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PLoS Pathog. 2010 Mar 26;6(3):e1000827. doi: 10.1371/journal.ppat.1000827.

Serological profiling of a Candida albicans protein microarray reveals permanent host-pathogen interplay and stage-specific responses during candidemia.

Author information

1
Department of Biological Chemistry, University of California Irvine, Irvine, California, United States of America.

Erratum in

  • PLoS Pathog. 2010;6(9). doi: 10.1371/annotation/eff399e1-51e0-43b1-bdf4-1a11e9ada9bd. Ye, Jin [corrected to Jin, Ye].

Abstract

Candida albicans in the immunocompetent host is a benign member of the human microbiota. Though, when host physiology is disrupted, this commensal-host interaction can degenerate and lead to an opportunistic infection. Relatively little is known regarding the dynamics of C. albicans colonization and pathogenesis. We developed a C. albicans cell surface protein microarray to profile the immunoglobulin G response during commensal colonization and candidemia. The antibody response from the sera of patients with candidemia and our negative control groups indicate that the immunocompetent host exists in permanent host-pathogen interplay with commensal C. albicans. This report also identifies cell surface antigens that are specific to different phases (i.e. acute, early and mid convalescence) of candidemia. We identified a set of thirteen cell surface antigens capable of distinguishing acute candidemia from healthy individuals and uninfected hospital patients with commensal colonization. Interestingly, a large proportion of these cell surface antigens are involved in either oxidative stress or drug resistance. In addition, we identified 33 antigenic proteins that are enriched in convalescent sera of the candidemia patients. Intriguingly, we found within this subset an increase in antigens associated with heme-associated iron acquisition. These findings have important implications for the mechanisms of C. albicans colonization as well as the development of systemic infection.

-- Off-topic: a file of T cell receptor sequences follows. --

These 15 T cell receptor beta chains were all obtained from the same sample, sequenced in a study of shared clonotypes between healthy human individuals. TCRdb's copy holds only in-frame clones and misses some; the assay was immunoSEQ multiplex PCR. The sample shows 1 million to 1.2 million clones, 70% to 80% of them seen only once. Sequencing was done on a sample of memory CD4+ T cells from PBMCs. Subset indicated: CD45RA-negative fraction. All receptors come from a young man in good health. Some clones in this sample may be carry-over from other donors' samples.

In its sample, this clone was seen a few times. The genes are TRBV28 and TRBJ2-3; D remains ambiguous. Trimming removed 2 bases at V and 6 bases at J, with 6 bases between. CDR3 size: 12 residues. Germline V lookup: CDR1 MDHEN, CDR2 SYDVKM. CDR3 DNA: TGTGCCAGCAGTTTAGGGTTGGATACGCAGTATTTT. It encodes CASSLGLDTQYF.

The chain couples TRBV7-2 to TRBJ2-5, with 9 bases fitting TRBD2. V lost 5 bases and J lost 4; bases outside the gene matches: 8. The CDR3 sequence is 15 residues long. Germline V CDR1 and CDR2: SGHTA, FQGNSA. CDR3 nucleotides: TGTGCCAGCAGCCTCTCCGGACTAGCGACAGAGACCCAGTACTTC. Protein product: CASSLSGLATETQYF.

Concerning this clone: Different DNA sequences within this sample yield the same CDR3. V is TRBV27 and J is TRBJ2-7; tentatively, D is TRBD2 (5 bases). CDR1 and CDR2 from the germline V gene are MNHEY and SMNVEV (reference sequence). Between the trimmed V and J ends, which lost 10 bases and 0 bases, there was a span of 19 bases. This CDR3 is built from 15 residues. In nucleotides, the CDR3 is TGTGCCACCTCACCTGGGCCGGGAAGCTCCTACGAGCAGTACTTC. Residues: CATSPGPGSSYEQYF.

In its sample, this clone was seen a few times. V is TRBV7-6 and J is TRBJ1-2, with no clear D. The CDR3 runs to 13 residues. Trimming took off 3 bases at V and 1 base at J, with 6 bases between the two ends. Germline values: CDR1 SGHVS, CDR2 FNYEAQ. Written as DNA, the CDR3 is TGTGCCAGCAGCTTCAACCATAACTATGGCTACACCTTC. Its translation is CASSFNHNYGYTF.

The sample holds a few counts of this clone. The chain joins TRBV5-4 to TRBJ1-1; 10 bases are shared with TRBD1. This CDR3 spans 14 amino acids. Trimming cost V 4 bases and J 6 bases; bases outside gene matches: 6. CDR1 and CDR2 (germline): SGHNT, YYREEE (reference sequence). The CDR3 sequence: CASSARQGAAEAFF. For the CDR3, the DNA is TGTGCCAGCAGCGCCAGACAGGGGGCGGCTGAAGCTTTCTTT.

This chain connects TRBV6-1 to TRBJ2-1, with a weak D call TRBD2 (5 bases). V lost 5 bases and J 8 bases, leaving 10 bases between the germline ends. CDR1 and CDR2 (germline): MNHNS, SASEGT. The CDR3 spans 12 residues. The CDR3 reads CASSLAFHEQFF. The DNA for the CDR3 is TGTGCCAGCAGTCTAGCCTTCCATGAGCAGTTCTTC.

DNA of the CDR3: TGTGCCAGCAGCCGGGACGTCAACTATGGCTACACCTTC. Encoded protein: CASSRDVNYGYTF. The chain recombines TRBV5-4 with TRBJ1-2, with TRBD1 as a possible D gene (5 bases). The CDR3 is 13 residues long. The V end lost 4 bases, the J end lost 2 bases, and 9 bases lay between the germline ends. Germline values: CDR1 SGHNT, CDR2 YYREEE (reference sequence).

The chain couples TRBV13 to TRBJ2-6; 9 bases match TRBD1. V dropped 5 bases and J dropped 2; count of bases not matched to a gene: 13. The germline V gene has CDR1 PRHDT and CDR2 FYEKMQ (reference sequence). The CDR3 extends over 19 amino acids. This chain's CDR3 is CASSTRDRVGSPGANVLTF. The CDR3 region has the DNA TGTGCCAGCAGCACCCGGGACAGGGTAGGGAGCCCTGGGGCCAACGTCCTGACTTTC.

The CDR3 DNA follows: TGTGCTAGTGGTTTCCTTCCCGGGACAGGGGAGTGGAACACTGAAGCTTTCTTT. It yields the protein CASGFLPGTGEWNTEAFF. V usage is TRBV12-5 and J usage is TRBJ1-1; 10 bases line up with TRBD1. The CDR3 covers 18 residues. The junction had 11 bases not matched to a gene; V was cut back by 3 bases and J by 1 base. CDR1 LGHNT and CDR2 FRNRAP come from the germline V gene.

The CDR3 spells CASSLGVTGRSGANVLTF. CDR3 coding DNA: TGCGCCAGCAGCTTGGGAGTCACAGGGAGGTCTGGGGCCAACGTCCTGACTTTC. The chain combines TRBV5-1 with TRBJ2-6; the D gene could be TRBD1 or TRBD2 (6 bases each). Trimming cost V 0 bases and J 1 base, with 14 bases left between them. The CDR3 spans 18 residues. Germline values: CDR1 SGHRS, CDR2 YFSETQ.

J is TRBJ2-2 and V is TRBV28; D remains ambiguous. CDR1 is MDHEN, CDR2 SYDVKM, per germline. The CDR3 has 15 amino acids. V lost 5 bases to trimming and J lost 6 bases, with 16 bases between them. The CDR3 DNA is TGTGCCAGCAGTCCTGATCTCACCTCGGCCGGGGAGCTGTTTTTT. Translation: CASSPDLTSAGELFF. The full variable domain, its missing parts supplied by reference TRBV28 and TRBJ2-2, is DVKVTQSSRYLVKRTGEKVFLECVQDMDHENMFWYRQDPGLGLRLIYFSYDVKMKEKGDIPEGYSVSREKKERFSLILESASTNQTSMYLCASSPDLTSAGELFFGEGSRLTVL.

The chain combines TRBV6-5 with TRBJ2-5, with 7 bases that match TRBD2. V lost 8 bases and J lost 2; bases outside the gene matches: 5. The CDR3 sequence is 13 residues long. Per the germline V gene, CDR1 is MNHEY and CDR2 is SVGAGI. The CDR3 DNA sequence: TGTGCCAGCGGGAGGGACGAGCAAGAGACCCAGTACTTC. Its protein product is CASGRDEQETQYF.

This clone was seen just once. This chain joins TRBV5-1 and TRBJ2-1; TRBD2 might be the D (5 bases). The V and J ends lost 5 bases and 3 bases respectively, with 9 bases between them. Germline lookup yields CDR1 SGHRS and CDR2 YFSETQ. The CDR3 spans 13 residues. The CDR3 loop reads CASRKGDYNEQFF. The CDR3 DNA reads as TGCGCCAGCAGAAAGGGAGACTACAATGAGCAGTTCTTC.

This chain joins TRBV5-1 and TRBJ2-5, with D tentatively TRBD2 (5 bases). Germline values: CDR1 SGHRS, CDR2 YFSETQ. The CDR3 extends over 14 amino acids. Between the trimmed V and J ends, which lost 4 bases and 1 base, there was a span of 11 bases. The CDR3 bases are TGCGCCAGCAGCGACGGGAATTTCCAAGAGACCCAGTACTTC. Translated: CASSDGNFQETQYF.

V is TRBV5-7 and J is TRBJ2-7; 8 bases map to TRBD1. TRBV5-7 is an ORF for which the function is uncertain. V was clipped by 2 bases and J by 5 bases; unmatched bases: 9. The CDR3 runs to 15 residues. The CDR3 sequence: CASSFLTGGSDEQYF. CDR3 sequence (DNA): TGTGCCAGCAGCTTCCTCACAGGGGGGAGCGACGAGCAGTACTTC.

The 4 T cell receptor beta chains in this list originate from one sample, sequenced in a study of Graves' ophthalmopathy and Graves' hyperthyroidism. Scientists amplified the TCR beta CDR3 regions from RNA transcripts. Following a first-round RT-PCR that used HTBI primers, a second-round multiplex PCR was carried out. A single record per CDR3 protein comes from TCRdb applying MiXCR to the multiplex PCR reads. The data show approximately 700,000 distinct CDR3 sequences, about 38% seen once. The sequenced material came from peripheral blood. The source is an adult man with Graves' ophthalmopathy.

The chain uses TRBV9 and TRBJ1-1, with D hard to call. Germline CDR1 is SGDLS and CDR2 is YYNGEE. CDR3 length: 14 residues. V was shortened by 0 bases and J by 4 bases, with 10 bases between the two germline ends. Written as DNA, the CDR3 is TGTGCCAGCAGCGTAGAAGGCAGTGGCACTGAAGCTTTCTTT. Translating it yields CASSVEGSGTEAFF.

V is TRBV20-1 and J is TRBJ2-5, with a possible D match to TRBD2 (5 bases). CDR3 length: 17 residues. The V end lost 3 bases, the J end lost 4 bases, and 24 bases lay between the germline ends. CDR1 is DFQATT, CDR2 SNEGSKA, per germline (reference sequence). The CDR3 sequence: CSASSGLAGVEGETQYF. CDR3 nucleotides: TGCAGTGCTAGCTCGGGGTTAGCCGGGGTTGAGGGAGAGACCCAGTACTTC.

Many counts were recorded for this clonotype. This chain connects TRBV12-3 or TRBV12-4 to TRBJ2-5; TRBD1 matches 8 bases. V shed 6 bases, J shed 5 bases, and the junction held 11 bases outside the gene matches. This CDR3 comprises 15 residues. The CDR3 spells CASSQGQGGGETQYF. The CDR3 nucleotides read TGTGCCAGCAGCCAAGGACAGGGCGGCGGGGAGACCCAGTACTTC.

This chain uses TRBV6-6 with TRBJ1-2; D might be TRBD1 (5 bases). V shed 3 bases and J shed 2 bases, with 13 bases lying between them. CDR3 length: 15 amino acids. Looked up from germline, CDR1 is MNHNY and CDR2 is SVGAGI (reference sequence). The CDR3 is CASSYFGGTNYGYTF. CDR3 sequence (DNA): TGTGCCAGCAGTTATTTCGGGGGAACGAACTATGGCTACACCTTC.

PMID:
20361054
PMCID:
PMC2845659
DOI:
10.1371/journal.ppat.1000827
[Indexed for MEDLINE]
Free PMC Article

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